I used to use 500 litres a day to keep plant clean, two washes, one rinse in each, one hot wash in each.  And we re-use the wash water to do the next rinse.  20 cups shed, so that's about 12 litre per set.
 Vat wash alternate days, 400 litres, rinse once, hot wash once.

the new sanitiser rules introduced "at the behest of our customers" (ie you) means every wash gets followed by 300 litres of filtered water.

We use 1.4 m3 water to wash the outside of the plant, and to wash the concrete yard. as per MPI orders.  I'd like to add recycling green water phases to cut this in half but it's expensive, and will have to paid for by borrowing.

A milking cow drinks 70 litres a day (compared to 2 litres for humans, BUT when allowing for humans you have to give 100 litres PER HUMAN!!).  However I think it is fair to say the cows have an inherent right to life and thus to their water.

3 humans on this supply. (300 litres)

No irrigation.

So the milk that comes from my farm, costs 500 (plant) + 200 (vat) + 300 (morning clean rinse) + 1,400 (washdown) + 300 (humans) = 2,700 liters or 27 humans worth, 9 households.    The cows consume 160 * 70 = 11,200 litres maximum (although I could check the water meter) but they drink all of it to stay alive, stocking rate is 2.5/hectare, so not undue amount of density of farming, with no pads apart from dairy shed yard. 

I think that's pretty good consumption water-wise, and as I say I'd love to put the humans on rain-collection in their winteringbarns and introduce greywater re-use in their toilets, and recycle the washwater at cowshed (save 700 litre/day). but those all take extra cash which with Fonterra looking like a sub-6 payout, and a 7+% interest rate, isn't going to happen!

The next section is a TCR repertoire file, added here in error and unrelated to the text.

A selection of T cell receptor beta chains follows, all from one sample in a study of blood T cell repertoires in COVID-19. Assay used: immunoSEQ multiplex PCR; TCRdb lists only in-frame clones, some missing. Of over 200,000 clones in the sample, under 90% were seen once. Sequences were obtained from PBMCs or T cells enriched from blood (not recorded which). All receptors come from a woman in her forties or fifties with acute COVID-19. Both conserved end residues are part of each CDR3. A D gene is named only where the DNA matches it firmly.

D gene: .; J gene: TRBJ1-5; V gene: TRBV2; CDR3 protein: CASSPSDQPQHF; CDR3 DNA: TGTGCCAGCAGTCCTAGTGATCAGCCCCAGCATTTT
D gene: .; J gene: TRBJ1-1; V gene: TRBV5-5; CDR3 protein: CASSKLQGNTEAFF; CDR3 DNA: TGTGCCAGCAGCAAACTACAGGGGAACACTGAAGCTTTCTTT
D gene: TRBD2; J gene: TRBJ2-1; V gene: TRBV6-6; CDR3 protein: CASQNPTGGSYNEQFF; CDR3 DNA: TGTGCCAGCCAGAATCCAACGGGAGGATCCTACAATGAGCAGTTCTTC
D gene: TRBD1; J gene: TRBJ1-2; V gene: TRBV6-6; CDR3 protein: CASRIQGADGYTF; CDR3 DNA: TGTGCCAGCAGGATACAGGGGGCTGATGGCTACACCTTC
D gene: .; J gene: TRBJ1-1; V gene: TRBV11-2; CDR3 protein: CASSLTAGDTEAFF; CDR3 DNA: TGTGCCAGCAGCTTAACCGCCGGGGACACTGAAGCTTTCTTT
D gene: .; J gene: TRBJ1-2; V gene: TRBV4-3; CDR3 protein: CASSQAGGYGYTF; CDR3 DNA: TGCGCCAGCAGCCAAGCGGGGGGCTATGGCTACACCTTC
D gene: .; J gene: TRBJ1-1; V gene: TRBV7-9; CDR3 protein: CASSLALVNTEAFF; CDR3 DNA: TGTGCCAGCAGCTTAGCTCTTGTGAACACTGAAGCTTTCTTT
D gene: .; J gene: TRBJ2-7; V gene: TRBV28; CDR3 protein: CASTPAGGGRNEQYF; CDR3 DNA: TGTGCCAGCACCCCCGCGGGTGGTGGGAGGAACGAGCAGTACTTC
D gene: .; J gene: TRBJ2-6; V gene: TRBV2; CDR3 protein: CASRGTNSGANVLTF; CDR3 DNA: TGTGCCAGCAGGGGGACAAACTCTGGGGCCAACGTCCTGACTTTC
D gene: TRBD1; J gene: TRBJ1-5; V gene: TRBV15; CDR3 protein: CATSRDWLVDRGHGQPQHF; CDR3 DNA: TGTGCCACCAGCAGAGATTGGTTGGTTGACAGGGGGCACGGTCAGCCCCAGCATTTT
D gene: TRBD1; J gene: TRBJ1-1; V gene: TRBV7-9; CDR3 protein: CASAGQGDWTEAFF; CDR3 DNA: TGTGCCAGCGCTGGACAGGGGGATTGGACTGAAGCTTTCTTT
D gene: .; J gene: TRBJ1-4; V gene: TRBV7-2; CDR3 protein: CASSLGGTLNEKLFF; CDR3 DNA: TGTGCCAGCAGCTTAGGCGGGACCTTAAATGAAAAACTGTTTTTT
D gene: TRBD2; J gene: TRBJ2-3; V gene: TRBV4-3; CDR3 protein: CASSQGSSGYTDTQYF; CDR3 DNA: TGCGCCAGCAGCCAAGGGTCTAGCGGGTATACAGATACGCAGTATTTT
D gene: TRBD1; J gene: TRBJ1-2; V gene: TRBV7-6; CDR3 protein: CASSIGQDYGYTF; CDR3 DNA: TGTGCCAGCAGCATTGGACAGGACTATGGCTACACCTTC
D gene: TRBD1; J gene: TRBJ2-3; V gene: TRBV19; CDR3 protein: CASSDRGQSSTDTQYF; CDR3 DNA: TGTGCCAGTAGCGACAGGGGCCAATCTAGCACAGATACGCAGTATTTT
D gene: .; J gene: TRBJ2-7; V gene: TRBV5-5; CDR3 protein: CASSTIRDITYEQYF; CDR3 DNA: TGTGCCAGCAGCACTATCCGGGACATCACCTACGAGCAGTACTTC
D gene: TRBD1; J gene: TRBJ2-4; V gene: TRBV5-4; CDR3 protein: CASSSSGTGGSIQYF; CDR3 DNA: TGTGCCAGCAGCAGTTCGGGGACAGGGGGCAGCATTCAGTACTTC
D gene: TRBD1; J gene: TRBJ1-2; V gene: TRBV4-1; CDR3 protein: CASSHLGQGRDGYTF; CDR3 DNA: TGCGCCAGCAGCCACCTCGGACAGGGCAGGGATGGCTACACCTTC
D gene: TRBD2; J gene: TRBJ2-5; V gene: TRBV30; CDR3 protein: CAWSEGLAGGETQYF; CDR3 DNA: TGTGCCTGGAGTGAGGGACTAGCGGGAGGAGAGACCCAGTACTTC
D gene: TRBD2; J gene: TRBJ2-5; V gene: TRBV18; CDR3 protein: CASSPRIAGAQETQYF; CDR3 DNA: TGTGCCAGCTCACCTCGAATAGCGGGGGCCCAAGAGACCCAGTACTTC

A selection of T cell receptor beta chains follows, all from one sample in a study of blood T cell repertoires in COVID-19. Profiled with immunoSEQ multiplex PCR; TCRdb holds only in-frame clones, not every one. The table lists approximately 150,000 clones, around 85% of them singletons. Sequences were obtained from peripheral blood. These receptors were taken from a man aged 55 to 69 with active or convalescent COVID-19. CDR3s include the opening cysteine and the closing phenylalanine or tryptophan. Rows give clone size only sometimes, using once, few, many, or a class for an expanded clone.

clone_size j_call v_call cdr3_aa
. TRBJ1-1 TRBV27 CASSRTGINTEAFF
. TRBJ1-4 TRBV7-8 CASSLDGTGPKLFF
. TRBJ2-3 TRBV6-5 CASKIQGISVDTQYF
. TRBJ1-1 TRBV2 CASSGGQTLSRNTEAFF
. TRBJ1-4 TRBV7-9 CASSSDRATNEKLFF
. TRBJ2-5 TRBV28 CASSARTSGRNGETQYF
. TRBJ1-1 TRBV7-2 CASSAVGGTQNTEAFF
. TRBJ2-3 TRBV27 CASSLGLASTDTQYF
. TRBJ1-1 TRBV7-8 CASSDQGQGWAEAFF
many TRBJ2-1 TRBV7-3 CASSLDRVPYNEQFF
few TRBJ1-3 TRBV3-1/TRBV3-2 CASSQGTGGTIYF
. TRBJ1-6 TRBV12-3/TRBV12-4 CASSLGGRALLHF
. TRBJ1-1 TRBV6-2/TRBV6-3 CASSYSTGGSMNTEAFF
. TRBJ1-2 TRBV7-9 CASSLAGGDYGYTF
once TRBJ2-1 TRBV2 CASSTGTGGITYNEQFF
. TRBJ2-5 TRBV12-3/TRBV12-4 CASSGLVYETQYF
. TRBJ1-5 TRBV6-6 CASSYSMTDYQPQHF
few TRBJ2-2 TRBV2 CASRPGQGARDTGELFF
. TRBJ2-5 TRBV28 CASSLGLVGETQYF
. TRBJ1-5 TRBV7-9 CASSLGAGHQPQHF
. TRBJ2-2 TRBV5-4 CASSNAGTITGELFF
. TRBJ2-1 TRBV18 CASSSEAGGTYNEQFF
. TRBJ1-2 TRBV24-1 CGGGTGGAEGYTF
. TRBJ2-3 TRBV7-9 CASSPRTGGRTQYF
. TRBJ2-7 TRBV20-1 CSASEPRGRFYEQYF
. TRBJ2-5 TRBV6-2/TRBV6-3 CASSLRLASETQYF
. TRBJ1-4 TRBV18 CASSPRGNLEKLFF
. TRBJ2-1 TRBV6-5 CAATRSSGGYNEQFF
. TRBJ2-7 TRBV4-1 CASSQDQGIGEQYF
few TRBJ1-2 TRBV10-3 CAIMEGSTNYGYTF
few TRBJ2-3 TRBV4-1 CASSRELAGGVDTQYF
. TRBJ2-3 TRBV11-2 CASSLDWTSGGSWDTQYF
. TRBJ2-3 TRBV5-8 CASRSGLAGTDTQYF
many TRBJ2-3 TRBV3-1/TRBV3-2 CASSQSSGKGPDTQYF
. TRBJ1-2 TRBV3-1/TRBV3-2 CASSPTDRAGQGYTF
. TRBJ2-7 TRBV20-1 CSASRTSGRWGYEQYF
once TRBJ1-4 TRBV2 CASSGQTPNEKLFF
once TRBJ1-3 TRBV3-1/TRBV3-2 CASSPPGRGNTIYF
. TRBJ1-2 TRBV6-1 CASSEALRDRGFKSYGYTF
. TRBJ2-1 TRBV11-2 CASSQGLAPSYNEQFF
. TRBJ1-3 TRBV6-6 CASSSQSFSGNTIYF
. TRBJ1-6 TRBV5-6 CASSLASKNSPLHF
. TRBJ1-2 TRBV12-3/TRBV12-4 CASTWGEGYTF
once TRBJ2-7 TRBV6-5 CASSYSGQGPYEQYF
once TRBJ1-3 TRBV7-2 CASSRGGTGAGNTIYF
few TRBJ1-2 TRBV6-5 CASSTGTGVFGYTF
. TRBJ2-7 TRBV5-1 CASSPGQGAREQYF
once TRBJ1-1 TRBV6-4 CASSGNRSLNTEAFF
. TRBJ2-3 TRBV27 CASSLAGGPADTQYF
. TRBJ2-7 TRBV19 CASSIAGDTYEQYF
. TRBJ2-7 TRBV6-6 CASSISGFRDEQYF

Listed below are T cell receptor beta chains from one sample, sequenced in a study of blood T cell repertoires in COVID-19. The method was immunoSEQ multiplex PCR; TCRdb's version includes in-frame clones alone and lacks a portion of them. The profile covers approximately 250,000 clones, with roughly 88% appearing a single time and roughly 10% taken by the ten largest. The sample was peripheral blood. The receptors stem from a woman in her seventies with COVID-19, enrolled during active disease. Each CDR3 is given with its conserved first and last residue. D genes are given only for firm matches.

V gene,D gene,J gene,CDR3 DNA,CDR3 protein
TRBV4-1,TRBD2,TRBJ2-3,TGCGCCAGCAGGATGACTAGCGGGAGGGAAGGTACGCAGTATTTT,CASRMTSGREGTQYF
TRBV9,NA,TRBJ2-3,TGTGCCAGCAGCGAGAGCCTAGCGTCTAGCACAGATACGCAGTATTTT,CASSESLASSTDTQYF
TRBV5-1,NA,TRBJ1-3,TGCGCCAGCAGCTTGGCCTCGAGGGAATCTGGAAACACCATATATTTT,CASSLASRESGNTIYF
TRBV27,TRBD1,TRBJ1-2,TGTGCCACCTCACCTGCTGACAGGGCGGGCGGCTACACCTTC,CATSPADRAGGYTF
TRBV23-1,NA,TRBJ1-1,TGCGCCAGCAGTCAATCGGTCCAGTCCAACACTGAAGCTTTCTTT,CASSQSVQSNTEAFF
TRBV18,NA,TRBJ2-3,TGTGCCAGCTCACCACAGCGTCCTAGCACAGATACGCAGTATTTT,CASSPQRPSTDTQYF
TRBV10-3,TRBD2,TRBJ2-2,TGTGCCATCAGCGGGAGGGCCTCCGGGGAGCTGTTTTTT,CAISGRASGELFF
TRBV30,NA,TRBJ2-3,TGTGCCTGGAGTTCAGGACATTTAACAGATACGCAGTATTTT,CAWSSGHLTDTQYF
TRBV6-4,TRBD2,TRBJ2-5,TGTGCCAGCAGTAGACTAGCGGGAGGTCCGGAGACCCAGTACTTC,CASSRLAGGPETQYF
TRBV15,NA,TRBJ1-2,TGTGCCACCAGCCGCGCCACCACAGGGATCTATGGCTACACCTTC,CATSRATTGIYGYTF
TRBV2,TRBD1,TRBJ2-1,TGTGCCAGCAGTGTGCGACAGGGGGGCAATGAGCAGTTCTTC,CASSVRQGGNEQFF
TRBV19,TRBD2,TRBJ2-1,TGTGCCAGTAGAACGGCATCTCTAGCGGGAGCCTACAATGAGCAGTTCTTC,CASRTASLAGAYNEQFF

Talking of water the very young Boyan Slat has just won a Delft University of Technology best technical design award 2012 with his incredible invention.

This nitwit Bruce Wills should not be in charge of a farm.  He is unhappy with any water running out to sea.  Well discussed on is that the water is taking salts away.  Which is why the sea is saltly.  He thinks it shocking any water gets away at all.
He would pour all the salt on the farms instead.
Of course there is a balance.  We do have some irrigation that is useful and there are opportunities for more to be done - when it is right.
But his level of argument indicates he should get another job in another industry, where he could do less harm.

Degree of impact, and who pays.
So provided NZ's ecology doesnt suffer and provided farmers pay for it I have no huge issues with water being stored by farmers.
I do however have issues with ratepayers or tax payers paying for infrastructure for farmers to use, or if there is significant damage to the country due to the unsuitable choicies farmers chose to make.
Even simpler, if its going to be drier, farm in an approprate and sustainable way, that needs no huge capital investment and no damage.

"What keeps me awake at night is the uncertainty around whether we are able to keep up our food production with a world population expected to hit 9.3 billion in the year 2050"
Dont let it keep you awake, we wont and it wont.